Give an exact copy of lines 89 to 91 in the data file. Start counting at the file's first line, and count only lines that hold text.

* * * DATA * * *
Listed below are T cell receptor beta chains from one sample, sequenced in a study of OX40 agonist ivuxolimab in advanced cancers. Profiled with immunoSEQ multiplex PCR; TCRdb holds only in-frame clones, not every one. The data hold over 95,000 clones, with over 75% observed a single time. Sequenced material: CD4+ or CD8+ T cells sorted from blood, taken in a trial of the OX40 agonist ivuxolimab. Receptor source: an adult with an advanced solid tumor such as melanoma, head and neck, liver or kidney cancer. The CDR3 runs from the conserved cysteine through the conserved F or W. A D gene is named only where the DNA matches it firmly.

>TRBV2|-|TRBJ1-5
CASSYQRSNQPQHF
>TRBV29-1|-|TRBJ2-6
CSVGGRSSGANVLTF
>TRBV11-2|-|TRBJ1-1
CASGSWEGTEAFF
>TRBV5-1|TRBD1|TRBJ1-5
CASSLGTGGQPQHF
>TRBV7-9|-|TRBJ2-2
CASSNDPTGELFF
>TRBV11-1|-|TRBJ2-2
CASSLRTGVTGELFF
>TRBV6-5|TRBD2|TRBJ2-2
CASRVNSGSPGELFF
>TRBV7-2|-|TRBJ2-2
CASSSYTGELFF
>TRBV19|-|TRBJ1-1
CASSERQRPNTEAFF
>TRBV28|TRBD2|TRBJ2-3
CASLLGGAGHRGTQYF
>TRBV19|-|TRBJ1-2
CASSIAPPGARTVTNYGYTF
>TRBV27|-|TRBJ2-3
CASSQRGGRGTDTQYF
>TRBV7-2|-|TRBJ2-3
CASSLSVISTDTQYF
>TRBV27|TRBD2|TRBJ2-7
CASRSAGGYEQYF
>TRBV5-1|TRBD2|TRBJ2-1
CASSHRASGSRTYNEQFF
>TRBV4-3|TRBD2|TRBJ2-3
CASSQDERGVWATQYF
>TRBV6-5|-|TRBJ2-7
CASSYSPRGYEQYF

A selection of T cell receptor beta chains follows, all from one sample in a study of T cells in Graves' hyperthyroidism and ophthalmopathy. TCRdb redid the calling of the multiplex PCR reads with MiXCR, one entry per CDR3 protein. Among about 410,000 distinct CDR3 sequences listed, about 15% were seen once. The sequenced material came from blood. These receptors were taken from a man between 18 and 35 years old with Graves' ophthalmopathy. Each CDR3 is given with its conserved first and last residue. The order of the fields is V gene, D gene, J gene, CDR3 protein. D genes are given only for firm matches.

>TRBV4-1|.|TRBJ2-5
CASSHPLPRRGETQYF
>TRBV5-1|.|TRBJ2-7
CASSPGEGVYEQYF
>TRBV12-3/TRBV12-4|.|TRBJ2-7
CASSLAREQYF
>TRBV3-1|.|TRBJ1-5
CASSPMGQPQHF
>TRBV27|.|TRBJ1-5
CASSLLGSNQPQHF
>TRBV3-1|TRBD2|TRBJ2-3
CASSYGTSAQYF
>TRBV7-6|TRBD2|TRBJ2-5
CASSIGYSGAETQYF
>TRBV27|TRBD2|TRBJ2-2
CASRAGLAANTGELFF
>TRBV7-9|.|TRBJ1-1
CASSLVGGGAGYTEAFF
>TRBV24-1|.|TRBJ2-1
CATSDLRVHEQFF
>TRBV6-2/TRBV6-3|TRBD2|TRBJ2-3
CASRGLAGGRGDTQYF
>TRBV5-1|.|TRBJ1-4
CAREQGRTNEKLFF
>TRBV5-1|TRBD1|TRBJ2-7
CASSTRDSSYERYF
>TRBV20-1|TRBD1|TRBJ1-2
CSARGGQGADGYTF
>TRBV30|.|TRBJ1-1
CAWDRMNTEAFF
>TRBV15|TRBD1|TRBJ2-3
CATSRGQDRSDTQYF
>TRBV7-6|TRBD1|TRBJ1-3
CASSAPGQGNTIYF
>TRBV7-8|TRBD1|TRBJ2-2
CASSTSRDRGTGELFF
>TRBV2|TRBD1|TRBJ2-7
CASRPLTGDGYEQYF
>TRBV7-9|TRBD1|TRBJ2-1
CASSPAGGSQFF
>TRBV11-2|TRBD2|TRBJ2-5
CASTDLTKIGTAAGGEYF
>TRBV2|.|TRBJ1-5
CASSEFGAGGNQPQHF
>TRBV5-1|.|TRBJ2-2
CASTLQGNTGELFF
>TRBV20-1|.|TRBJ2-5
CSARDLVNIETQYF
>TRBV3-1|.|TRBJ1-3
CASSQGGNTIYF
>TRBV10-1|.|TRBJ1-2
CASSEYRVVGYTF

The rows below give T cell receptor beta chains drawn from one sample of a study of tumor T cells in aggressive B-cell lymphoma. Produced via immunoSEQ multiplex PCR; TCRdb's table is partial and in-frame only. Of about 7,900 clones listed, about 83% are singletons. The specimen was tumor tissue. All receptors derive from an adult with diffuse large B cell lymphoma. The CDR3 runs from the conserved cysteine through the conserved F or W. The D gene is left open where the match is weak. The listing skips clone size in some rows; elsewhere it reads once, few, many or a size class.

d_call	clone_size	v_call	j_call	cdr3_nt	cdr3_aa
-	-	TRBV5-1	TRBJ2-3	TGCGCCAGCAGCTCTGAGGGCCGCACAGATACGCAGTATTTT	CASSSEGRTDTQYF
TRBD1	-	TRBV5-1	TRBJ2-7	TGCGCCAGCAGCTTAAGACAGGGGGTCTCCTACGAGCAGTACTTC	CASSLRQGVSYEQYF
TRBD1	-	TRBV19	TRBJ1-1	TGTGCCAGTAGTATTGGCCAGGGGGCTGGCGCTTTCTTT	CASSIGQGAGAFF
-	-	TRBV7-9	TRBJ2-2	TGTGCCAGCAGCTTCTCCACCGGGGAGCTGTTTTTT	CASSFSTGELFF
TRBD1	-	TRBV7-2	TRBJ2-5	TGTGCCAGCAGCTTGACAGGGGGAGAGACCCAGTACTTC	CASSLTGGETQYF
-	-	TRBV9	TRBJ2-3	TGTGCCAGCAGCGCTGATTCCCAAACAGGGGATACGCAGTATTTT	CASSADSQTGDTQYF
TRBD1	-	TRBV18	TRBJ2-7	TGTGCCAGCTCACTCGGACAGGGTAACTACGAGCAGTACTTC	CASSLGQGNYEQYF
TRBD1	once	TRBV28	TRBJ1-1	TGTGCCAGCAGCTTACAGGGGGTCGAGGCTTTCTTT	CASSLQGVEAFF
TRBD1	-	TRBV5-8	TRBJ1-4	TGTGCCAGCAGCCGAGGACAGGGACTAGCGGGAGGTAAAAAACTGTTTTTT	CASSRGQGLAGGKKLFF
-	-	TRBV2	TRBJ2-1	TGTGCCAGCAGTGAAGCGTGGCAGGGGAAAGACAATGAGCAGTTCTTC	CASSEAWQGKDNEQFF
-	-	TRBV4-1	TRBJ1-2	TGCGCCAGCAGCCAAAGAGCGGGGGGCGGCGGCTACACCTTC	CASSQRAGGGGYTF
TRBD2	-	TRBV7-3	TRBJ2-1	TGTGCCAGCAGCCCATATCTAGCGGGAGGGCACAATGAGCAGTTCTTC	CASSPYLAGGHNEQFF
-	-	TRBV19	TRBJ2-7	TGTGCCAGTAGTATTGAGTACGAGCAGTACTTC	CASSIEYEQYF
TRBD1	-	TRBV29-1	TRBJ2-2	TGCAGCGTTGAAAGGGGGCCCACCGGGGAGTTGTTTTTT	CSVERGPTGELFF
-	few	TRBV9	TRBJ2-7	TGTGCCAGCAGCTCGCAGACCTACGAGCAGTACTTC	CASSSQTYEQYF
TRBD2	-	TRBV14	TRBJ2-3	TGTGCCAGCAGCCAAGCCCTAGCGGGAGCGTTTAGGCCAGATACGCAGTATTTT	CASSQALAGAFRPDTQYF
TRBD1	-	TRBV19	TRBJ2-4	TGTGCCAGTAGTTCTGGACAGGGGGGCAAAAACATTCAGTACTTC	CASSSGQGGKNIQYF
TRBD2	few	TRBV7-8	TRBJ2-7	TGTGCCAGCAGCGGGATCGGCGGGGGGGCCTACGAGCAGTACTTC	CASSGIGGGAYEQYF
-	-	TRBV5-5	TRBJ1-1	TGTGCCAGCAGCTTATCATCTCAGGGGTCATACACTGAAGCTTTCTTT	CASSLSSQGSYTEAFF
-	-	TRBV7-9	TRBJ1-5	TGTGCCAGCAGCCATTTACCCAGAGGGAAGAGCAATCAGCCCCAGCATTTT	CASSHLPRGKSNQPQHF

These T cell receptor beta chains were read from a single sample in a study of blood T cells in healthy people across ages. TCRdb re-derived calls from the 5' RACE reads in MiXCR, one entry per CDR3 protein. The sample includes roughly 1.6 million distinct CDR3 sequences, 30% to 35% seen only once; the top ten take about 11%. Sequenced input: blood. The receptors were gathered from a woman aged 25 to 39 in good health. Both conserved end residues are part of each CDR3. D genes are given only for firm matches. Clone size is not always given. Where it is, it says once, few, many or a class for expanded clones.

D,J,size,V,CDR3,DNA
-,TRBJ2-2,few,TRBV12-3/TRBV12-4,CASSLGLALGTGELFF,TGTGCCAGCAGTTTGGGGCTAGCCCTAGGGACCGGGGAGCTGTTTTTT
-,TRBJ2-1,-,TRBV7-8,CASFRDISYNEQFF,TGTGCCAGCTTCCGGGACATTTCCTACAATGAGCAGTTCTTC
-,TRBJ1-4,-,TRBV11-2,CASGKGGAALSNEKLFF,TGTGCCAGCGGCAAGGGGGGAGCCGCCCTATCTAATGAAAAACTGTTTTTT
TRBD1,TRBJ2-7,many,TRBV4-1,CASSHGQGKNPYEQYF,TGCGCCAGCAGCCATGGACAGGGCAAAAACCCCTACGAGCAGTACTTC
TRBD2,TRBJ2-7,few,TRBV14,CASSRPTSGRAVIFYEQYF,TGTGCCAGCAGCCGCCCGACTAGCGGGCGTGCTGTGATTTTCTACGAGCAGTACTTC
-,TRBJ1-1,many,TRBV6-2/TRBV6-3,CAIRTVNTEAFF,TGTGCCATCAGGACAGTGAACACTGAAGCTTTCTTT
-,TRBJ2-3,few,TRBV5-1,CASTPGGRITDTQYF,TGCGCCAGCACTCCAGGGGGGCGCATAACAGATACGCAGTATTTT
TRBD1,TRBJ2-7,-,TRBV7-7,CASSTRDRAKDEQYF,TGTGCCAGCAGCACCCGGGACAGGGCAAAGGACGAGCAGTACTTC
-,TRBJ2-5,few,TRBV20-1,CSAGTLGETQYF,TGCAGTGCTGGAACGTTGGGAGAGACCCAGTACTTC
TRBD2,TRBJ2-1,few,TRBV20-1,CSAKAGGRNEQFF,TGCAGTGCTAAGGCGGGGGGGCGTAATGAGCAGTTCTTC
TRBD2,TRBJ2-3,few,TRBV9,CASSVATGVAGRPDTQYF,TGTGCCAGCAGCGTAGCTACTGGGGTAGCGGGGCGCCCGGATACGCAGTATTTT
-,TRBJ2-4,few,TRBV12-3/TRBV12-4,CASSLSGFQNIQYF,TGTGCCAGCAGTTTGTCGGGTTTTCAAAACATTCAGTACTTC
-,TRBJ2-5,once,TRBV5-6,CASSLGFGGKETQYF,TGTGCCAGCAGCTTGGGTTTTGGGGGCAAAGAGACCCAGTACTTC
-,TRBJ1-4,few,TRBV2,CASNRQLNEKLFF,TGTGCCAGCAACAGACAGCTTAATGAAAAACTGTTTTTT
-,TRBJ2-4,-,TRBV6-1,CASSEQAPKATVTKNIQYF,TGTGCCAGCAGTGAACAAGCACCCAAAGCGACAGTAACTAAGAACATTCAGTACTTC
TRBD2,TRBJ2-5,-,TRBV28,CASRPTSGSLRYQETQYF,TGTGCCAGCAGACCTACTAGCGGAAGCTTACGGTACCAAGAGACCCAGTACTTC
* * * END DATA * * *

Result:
The rows below give T cell receptor beta chains drawn from one sample of a study of tumor T cells in aggressive B-cell lymphoma. Produced via immunoSEQ multiplex PCR; TCRdb's table is partial and in-frame only. Of about 7,900 clones listed, about 83% are singletons. The specimen was tumor tissue. All receptors derive from an adult with diffuse large B cell lymphoma. The CDR3 runs from the conserved cysteine through the conserved F or W. The D gene is left open where the match is weak. The listing skips clone size in some rows; elsewhere it reads once, few, many or a size class.

d_call	clone_size	v_call	j_call	cdr3_nt	cdr3_aa
-	-	TRBV5-1	TRBJ2-3	TGCGCCAGCAGCTCTGAGGGCCGCACAGATACGCAGTATTTT	CASSSEGRTDTQYF